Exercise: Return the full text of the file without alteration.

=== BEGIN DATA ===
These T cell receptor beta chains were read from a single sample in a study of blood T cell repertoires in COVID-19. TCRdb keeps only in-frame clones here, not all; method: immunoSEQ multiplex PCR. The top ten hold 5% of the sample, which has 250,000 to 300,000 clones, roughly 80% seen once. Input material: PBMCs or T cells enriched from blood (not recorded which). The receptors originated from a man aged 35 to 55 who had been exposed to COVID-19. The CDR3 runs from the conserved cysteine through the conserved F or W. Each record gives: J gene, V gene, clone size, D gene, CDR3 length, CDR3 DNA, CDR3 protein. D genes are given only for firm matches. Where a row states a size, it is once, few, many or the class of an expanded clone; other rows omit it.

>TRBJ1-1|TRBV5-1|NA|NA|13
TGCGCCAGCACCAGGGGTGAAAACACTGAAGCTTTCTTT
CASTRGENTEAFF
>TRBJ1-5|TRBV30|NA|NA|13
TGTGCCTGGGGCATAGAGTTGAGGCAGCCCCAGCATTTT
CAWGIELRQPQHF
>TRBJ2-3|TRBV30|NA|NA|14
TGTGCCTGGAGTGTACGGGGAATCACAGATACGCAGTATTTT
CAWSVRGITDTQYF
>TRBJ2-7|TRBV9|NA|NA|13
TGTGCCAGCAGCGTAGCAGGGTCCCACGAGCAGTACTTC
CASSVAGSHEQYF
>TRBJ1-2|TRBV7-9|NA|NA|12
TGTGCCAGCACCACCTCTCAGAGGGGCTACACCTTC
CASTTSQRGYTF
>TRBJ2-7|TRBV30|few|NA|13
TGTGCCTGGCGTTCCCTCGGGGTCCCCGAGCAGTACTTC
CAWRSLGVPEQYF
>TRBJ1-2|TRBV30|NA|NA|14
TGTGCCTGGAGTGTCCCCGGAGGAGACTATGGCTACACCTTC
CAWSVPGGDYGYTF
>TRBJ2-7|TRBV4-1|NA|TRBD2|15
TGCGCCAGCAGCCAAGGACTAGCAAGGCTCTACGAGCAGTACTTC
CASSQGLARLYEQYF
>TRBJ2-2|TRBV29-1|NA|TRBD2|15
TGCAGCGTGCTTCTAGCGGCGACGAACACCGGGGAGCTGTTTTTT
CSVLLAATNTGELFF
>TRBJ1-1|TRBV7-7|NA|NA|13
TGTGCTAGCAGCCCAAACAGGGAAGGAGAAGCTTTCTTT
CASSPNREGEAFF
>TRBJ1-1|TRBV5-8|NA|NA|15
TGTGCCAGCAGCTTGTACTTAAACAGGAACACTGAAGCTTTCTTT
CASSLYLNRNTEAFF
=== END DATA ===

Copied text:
These T cell receptor beta chains were read from a single sample in a study of blood T cell repertoires in COVID-19. TCRdb keeps only in-frame clones here, not all; method: immunoSEQ multiplex PCR. The top ten hold 5% of the sample, which has 250,000 to 300,000 clones, roughly 80% seen once. Input material: PBMCs or T cells enriched from blood (not recorded which). The receptors originated from a man aged 35 to 55 who had been exposed to COVID-19. The CDR3 runs from the conserved cysteine through the conserved F or W. Each record gives: J gene, V gene, clone size, D gene, CDR3 length, CDR3 DNA, CDR3 protein. D genes are given only for firm matches. Where a row states a size, it is once, few, many or the class of an expanded clone; other rows omit it.

>TRBJ1-1|TRBV5-1|NA|NA|13
TGCGCCAGCACCAGGGGTGAAAACACTGAAGCTTTCTTT
CASTRGENTEAFF
>TRBJ1-5|TRBV30|NA|NA|13
TGTGCCTGGGGCATAGAGTTGAGGCAGCCCCAGCATTTT
CAWGIELRQPQHF
>TRBJ2-3|TRBV30|NA|NA|14
TGTGCCTGGAGTGTACGGGGAATCACAGATACGCAGTATTTT
CAWSVRGITDTQYF
>TRBJ2-7|TRBV9|NA|NA|13
TGTGCCAGCAGCGTAGCAGGGTCCCACGAGCAGTACTTC
CASSVAGSHEQYF
>TRBJ1-2|TRBV7-9|NA|NA|12
TGTGCCAGCACCACCTCTCAGAGGGGCTACACCTTC
CASTTSQRGYTF
>TRBJ2-7|TRBV30|few|NA|13
TGTGCCTGGCGTTCCCTCGGGGTCCCCGAGCAGTACTTC
CAWRSLGVPEQYF
>TRBJ1-2|TRBV30|NA|NA|14
TGTGCCTGGAGTGTCCCCGGAGGAGACTATGGCTACACCTTC
CAWSVPGGDYGYTF
>TRBJ2-7|TRBV4-1|NA|TRBD2|15
TGCGCCAGCAGCCAAGGACTAGCAAGGCTCTACGAGCAGTACTTC
CASSQGLARLYEQYF
>TRBJ2-2|TRBV29-1|NA|TRBD2|15
TGCAGCGTGCTTCTAGCGGCGACGAACACCGGGGAGCTGTTTTTT
CSVLLAATNTGELFF
>TRBJ1-1|TRBV7-7|NA|NA|13
TGTGCTAGCAGCCCAAACAGGGAAGGAGAAGCTTTCTTT
CASSPNREGEAFF
>TRBJ1-1|TRBV5-8|NA|NA|15
TGTGCCAGCAGCTTGTACTTAAACAGGAACACTGAAGCTTTCTTT
CASSLYLNRNTEAFF